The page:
Tomorrow I will post more information and memories of the Trumbull House.

Judy Guion

Trumbull – Dear Sonny (1) – Marian’s Birthday Celebration – November 12, 1944

              Marian Irwin Guion (Mrs. Lad)

Trumbull, Conn., Nov. 12, 1944.

Dear Sonny:

It gets a bit puzzling how to address you youngsters each week without repeating some salutation used in former letters, and in this respect perhaps Dan has the right idea of plunging right into the letter without wasting time on the customary form of address. Sometimes I sit for a couple of minutes puzzling how to begin this week’s screed, so today I just wrote the above applying to each of you individually and collectively.

Yesterday was not only Armistice Day but also Marian’s birthday, and following the usual custom we celebrated it today. Elizabeth, who came to dinner with her two boys (Zeke came in later, he having been to his mother’s to see Irv, who is home on leave), was able to get, through her butcher, a nice ham, quite a rarity these days, and that with some of Burrough’s cider of sainted memory, baked sweet potatoes, cauliflower, topped off with Guion’s celebrated prune whip, was followed with the opening of gifts amid the soft glow of candlelight – – in the dining room, of course. Lad had sent me a bottle of Marian’s favorite perfume earlier in the week and this happened to be the last gift she opened which topped off things with an unexpectedly pleasant surprise for her. Doing as much as we can, however, these days still lack that intangible something that used to be present with all you boys gathered around in your accustomed places. It is so pleasant having Marian added to the home circle that she and Jean supply what would otherwise be a very quiet and almost somber occasion.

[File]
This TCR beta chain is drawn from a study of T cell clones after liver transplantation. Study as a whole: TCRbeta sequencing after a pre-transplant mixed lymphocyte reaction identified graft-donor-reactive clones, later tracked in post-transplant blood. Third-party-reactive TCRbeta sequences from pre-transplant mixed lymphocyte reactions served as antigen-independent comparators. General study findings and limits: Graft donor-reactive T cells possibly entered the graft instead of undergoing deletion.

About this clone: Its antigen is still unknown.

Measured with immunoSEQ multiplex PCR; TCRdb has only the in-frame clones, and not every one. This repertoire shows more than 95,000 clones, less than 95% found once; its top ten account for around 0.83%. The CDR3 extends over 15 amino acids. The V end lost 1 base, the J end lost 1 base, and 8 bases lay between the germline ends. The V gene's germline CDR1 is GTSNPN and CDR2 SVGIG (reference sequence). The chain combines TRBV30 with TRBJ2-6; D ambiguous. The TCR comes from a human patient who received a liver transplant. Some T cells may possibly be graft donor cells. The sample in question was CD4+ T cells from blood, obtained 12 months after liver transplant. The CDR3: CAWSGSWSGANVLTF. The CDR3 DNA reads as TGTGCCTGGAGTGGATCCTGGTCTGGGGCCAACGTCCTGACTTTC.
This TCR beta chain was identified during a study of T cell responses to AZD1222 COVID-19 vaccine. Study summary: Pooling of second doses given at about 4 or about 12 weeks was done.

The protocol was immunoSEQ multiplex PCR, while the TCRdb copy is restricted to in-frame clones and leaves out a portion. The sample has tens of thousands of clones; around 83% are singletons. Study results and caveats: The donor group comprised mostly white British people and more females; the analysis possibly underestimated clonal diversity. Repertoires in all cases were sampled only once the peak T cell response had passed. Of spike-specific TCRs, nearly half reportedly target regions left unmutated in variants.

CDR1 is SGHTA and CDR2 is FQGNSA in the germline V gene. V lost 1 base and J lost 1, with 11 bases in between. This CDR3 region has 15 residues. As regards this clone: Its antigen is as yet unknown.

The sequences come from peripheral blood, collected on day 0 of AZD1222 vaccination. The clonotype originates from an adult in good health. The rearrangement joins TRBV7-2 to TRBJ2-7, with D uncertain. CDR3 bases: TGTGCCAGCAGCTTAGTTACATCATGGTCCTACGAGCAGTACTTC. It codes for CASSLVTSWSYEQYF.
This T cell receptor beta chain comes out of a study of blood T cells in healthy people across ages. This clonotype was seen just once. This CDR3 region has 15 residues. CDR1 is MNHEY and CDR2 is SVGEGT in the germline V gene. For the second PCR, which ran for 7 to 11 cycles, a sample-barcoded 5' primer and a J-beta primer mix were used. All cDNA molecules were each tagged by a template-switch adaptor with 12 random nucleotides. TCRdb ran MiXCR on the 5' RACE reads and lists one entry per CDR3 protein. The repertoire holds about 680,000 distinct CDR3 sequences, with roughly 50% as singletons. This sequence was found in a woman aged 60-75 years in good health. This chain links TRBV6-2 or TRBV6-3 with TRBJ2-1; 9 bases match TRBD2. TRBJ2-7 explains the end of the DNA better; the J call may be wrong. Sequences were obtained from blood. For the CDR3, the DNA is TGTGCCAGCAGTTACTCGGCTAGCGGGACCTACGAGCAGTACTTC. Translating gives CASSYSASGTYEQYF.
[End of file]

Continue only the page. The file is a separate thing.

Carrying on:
Yesterday Lad wrote from “somewhere in the United States”, or I should say Marian got a letter yesterday written the day before but from where is one of those wartime secrets. He was unable to give the slightest inkling of what is planned, but at least it is clear he did not sail Tuesday with Carl on his transport, although even this sailing is just conjecture.

Ced saved the day from being a news blank week by making it possible for an Alaskan letter to reach me Saturday. The address on the envelope definitely puts me into the local wood choppers union along with Sidney Hillman of C.I.O. fame and other Roosevelt supporters. In spite of the old saying, there appear to be about 20 million Americans who voted for the wrong man, and being quite disgusted I shall not even comment on the horrible example of poor judgment on the part of the majority of U.S. citizens. Undaunted, however, I shall try again four years from now.

To come back to Ced, from what he says the traditional method of celebrating Halloween is practiced even in far-off Alaska. Here, it was very quiet, most of the Trumbull hell raisers having transferred their affections to pestering Japs and Jerries. Ced also recounts in his usual modest manner that he was duly elected President of the Anchorage ski club and has already gotten his committees working. Among other things they are planning a trip to Independence Mines and their annual ski rally. In his letter Ced enclosed a money order and for Dan’s benefit I quote: “Ten dollars of it are to be put into Dan’s account. It is payment for his Spanish records and I hope he will be satisfied. No one seems to know what they were worth, and as the girls had them in the cellar and wanted to clean out the place, they decided to try to sell them. Eleanor Oman has gone out to live with her mother in the states and before she left she made the deal with some soldiers.”